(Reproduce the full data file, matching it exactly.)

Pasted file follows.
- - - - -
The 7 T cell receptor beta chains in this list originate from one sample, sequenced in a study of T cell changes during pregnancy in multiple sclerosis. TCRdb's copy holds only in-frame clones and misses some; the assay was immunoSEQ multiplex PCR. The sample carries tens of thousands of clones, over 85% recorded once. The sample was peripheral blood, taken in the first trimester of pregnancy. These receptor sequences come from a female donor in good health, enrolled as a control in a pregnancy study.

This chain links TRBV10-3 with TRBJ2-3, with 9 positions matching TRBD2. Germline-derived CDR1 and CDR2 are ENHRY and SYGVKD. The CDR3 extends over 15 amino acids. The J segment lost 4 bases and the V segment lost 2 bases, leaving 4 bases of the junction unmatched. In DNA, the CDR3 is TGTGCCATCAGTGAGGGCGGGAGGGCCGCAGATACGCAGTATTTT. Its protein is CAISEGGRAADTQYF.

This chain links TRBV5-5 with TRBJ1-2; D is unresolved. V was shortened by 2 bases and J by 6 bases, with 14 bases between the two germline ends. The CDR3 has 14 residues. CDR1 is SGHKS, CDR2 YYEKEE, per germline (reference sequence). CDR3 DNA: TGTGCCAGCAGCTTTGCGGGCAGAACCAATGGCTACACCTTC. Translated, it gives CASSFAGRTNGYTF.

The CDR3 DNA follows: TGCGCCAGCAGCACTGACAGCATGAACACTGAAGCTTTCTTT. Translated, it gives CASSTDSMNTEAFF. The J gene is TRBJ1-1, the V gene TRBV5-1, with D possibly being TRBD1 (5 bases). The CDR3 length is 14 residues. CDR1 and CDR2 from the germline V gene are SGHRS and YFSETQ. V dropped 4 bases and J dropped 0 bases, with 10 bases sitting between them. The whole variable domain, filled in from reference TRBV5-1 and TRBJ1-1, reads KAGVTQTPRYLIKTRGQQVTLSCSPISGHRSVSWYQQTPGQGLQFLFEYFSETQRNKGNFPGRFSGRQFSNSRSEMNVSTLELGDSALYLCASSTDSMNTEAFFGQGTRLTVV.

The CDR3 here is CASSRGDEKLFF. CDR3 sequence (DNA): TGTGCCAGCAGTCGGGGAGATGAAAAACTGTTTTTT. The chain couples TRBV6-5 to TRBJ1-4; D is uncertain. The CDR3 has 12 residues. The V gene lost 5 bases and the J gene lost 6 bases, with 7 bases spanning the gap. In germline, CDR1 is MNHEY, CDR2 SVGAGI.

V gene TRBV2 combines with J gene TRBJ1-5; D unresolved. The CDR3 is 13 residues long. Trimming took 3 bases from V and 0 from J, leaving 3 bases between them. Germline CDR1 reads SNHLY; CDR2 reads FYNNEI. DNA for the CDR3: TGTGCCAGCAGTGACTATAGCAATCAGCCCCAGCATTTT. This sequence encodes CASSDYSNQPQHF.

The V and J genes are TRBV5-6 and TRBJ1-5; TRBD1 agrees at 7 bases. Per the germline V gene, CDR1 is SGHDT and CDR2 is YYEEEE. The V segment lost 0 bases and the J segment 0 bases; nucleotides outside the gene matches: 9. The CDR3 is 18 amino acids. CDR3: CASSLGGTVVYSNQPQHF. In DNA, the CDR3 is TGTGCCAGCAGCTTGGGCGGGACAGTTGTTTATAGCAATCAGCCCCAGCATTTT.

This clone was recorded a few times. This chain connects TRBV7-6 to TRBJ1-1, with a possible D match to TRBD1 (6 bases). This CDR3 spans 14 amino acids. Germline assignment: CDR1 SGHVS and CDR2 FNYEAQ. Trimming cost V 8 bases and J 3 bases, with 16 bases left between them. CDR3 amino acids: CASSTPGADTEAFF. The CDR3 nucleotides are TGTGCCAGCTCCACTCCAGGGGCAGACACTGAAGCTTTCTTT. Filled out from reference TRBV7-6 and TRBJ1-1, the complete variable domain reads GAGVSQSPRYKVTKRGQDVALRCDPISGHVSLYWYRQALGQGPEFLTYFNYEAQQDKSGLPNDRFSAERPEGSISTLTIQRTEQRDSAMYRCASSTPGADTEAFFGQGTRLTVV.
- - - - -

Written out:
The 7 T cell receptor beta chains in this list originate from one sample, sequenced in a study of T cell changes during pregnancy in multiple sclerosis. TCRdb's copy holds only in-frame clones and misses some; the assay was immunoSEQ multiplex PCR. The sample carries tens of thousands of clones, over 85% recorded once. The sample was peripheral blood, taken in the first trimester of pregnancy. These receptor sequences come from a female donor in good health, enrolled as a control in a pregnancy study.

This chain links TRBV10-3 with TRBJ2-3, with 9 positions matching TRBD2. Germline-derived CDR1 and CDR2 are ENHRY and SYGVKD. The CDR3 extends over 15 amino acids. The J segment lost 4 bases and the V segment lost 2 bases, leaving 4 bases of the junction unmatched. In DNA, the CDR3 is TGTGCCATCAGTGAGGGCGGGAGGGCCGCAGATACGCAGTATTTT. Its protein is CAISEGGRAADTQYF.

This chain links TRBV5-5 with TRBJ1-2; D is unresolved. V was shortened by 2 bases and J by 6 bases, with 14 bases between the two germline ends. The CDR3 has 14 residues. CDR1 is SGHKS, CDR2 YYEKEE, per germline (reference sequence). CDR3 DNA: TGTGCCAGCAGCTTTGCGGGCAGAACCAATGGCTACACCTTC. Translated, it gives CASSFAGRTNGYTF.

The CDR3 DNA follows: TGCGCCAGCAGCACTGACAGCATGAACACTGAAGCTTTCTTT. Translated, it gives CASSTDSMNTEAFF. The J gene is TRBJ1-1, the V gene TRBV5-1, with D possibly being TRBD1 (5 bases). The CDR3 length is 14 residues. CDR1 and CDR2 from the germline V gene are SGHRS and YFSETQ. V dropped 4 bases and J dropped 0 bases, with 10 bases sitting between them. The whole variable domain, filled in from reference TRBV5-1 and TRBJ1-1, reads KAGVTQTPRYLIKTRGQQVTLSCSPISGHRSVSWYQQTPGQGLQFLFEYFSETQRNKGNFPGRFSGRQFSNSRSEMNVSTLELGDSALYLCASSTDSMNTEAFFGQGTRLTVV.

The CDR3 here is CASSRGDEKLFF. CDR3 sequence (DNA): TGTGCCAGCAGTCGGGGAGATGAAAAACTGTTTTTT. The chain couples TRBV6-5 to TRBJ1-4; D is uncertain. The CDR3 has 12 residues. The V gene lost 5 bases and the J gene lost 6 bases, with 7 bases spanning the gap. In germline, CDR1 is MNHEY, CDR2 SVGAGI.

V gene TRBV2 combines with J gene TRBJ1-5; D unresolved. The CDR3 is 13 residues long. Trimming took 3 bases from V and 0 from J, leaving 3 bases between them. Germline CDR1 reads SNHLY; CDR2 reads FYNNEI. DNA for the CDR3: TGTGCCAGCAGTGACTATAGCAATCAGCCCCAGCATTTT. This sequence encodes CASSDYSNQPQHF.

The V and J genes are TRBV5-6 and TRBJ1-5; TRBD1 agrees at 7 bases. Per the germline V gene, CDR1 is SGHDT and CDR2 is YYEEEE. The V segment lost 0 bases and the J segment 0 bases; nucleotides outside the gene matches: 9. The CDR3 is 18 amino acids. CDR3: CASSLGGTVVYSNQPQHF. In DNA, the CDR3 is TGTGCCAGCAGCTTGGGCGGGACAGTTGTTTATAGCAATCAGCCCCAGCATTTT.

This clone was recorded a few times. This chain connects TRBV7-6 to TRBJ1-1, with a possible D match to TRBD1 (6 bases). This CDR3 spans 14 amino acids. Germline assignment: CDR1 SGHVS and CDR2 FNYEAQ. Trimming cost V 8 bases and J 3 bases, with 16 bases left between them. CDR3 amino acids: CASSTPGADTEAFF. The CDR3 nucleotides are TGTGCCAGCTCCACTCCAGGGGCAGACACTGAAGCTTTCTTT. Filled out from reference TRBV7-6 and TRBJ1-1, the complete variable domain reads GAGVSQSPRYKVTKRGQDVALRCDPISGHVSLYWYRQALGQGPEFLTYFNYEAQQDKSGLPNDRFSAERPEGSISTLTIQRTEQRDSAMYRCASSTPGADTEAFFGQGTRLTVV.